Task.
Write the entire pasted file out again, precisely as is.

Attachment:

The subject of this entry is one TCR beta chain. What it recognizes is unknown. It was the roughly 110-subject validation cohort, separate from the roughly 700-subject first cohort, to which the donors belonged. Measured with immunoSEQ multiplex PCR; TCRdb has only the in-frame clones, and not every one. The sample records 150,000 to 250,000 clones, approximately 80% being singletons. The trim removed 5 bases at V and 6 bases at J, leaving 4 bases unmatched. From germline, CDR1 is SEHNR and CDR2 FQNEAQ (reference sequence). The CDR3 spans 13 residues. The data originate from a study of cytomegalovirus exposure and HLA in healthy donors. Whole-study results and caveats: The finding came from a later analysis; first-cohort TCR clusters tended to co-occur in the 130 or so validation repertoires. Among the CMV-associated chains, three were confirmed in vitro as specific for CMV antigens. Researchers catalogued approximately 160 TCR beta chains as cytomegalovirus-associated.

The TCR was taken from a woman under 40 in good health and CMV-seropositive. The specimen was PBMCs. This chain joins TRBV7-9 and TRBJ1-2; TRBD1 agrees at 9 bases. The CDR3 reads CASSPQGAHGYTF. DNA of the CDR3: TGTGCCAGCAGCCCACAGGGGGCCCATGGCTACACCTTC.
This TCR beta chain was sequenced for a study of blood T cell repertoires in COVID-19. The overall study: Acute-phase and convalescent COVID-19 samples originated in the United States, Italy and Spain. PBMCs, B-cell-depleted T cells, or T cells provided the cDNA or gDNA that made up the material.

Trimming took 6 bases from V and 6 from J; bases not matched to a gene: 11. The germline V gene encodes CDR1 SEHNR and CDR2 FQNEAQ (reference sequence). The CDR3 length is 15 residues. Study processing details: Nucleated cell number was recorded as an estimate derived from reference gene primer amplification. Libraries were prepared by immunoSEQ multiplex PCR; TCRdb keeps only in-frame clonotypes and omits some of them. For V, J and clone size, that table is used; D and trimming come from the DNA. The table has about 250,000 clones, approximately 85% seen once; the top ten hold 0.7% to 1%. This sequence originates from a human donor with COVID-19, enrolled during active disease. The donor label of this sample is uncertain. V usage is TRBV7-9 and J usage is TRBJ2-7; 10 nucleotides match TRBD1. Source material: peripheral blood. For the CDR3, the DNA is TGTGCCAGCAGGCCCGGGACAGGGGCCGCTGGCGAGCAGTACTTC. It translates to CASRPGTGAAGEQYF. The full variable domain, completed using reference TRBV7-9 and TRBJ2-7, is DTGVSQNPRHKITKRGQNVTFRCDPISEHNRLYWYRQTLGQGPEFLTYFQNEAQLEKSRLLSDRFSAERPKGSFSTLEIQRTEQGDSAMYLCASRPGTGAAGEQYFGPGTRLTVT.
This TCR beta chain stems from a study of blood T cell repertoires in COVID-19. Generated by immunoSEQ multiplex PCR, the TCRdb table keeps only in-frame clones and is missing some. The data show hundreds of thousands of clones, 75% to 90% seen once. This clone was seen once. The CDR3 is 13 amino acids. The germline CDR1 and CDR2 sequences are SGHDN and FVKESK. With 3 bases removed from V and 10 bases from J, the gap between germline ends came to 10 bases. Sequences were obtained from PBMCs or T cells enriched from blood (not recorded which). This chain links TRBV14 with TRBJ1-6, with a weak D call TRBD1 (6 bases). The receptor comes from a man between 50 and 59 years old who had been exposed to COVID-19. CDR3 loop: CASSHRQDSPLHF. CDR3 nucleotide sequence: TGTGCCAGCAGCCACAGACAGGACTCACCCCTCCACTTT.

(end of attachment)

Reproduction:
The subject of this entry is one TCR beta chain. What it recognizes is unknown. It was the roughly 110-subject validation cohort, separate from the roughly 700-subject first cohort, to which the donors belonged. Measured with immunoSEQ multiplex PCR; TCRdb has only the in-frame clones, and not every one. The sample records 150,000 to 250,000 clones, approximately 80% being singletons. The trim removed 5 bases at V and 6 bases at J, leaving 4 bases unmatched. From germline, CDR1 is SEHNR and CDR2 FQNEAQ (reference sequence). The CDR3 spans 13 residues. The data originate from a study of cytomegalovirus exposure and HLA in healthy donors. Whole-study results and caveats: The finding came from a later analysis; first-cohort TCR clusters tended to co-occur in the 130 or so validation repertoires. Among the CMV-associated chains, three were confirmed in vitro as specific for CMV antigens. Researchers catalogued approximately 160 TCR beta chains as cytomegalovirus-associated.

The TCR was taken from a woman under 40 in good health and CMV-seropositive. The specimen was PBMCs. This chain joins TRBV7-9 and TRBJ1-2; TRBD1 agrees at 9 bases. The CDR3 reads CASSPQGAHGYTF. DNA of the CDR3: TGTGCCAGCAGCCCACAGGGGGCCCATGGCTACACCTTC.
This TCR beta chain was sequenced for a study of blood T cell repertoires in COVID-19. The overall study: Acute-phase and convalescent COVID-19 samples originated in the United States, Italy and Spain. PBMCs, B-cell-depleted T cells, or T cells provided the cDNA or gDNA that made up the material.

Trimming took 6 bases from V and 6 from J; bases not matched to a gene: 11. The germline V gene encodes CDR1 SEHNR and CDR2 FQNEAQ (reference sequence). The CDR3 length is 15 residues. Study processing details: Nucleated cell number was recorded as an estimate derived from reference gene primer amplification. Libraries were prepared by immunoSEQ multiplex PCR; TCRdb keeps only in-frame clonotypes and omits some of them. For V, J and clone size, that table is used; D and trimming come from the DNA. The table has about 250,000 clones, approximately 85% seen once; the top ten hold 0.7% to 1%. This sequence originates from a human donor with COVID-19, enrolled during active disease. The donor label of this sample is uncertain. V usage is TRBV7-9 and J usage is TRBJ2-7; 10 nucleotides match TRBD1. Source material: peripheral blood. For the CDR3, the DNA is TGTGCCAGCAGGCCCGGGACAGGGGCCGCTGGCGAGCAGTACTTC. It translates to CASRPGTGAAGEQYF. The full variable domain, completed using reference TRBV7-9 and TRBJ2-7, is DTGVSQNPRHKITKRGQNVTFRCDPISEHNRLYWYRQTLGQGPEFLTYFQNEAQLEKSRLLSDRFSAERPKGSFSTLEIQRTEQGDSAMYLCASRPGTGAAGEQYFGPGTRLTVT.
This TCR beta chain stems from a study of blood T cell repertoires in COVID-19. Generated by immunoSEQ multiplex PCR, the TCRdb table keeps only in-frame clones and is missing some. The data show hundreds of thousands of clones, 75% to 90% seen once. This clone was seen once. The CDR3 is 13 amino acids. The germline CDR1 and CDR2 sequences are SGHDN and FVKESK. With 3 bases removed from V and 10 bases from J, the gap between germline ends came to 10 bases. Sequences were obtained from PBMCs or T cells enriched from blood (not recorded which). This chain links TRBV14 with TRBJ1-6, with a weak D call TRBD1 (6 bases). The receptor comes from a man between 50 and 59 years old who had been exposed to COVID-19. CDR3 loop: CASSHRQDSPLHF. CDR3 nucleotide sequence: TGTGCCAGCAGCCACAGACAGGACTCACCCCTCCACTTT.